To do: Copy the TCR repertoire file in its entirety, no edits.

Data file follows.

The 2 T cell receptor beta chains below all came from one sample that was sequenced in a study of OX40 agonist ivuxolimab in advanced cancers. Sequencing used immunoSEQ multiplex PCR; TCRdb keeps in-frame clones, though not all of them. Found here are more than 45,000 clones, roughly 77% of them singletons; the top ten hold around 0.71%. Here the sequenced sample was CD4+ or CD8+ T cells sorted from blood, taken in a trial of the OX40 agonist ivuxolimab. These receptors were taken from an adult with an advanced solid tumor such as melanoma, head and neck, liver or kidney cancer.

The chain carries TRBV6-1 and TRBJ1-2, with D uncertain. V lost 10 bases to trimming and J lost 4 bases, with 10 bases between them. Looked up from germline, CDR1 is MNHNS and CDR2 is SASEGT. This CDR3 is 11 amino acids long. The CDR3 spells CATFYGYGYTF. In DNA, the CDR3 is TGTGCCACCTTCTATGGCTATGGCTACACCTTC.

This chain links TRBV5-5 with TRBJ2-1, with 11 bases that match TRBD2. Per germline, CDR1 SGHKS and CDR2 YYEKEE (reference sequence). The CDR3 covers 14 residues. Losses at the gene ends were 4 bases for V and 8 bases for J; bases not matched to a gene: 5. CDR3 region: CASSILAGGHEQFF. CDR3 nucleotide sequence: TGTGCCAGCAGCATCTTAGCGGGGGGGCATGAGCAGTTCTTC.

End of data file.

The 2 T cell receptor beta chains below all came from one sample that was sequenced in a study of OX40 agonist ivuxolimab in advanced cancers. Sequencing used immunoSEQ multiplex PCR; TCRdb keeps in-frame clones, though not all of them. Found here are more than 45,000 clones, roughly 77% of them singletons; the top ten hold around 0.71%. Here the sequenced sample was CD4+ or CD8+ T cells sorted from blood, taken in a trial of the OX40 agonist ivuxolimab. These receptors were taken from an adult with an advanced solid tumor such as melanoma, head and neck, liver or kidney cancer.

The chain carries TRBV6-1 and TRBJ1-2, with D uncertain. V lost 10 bases to trimming and J lost 4 bases, with 10 bases between them. Looked up from germline, CDR1 is MNHNS and CDR2 is SASEGT. This CDR3 is 11 amino acids long. The CDR3 spells CATFYGYGYTF. In DNA, the CDR3 is TGTGCCACCTTCTATGGCTATGGCTACACCTTC.

This chain links TRBV5-5 with TRBJ2-1, with 11 bases that match TRBD2. Per germline, CDR1 SGHKS and CDR2 YYEKEE (reference sequence). The CDR3 covers 14 residues. Losses at the gene ends were 4 bases for V and 8 bases for J; bases not matched to a gene: 5. CDR3 region: CASSILAGGHEQFF. CDR3 nucleotide sequence: TGTGCCAGCAGCATCTTAGCGGGGGGGCATGAGCAGTTCTTC.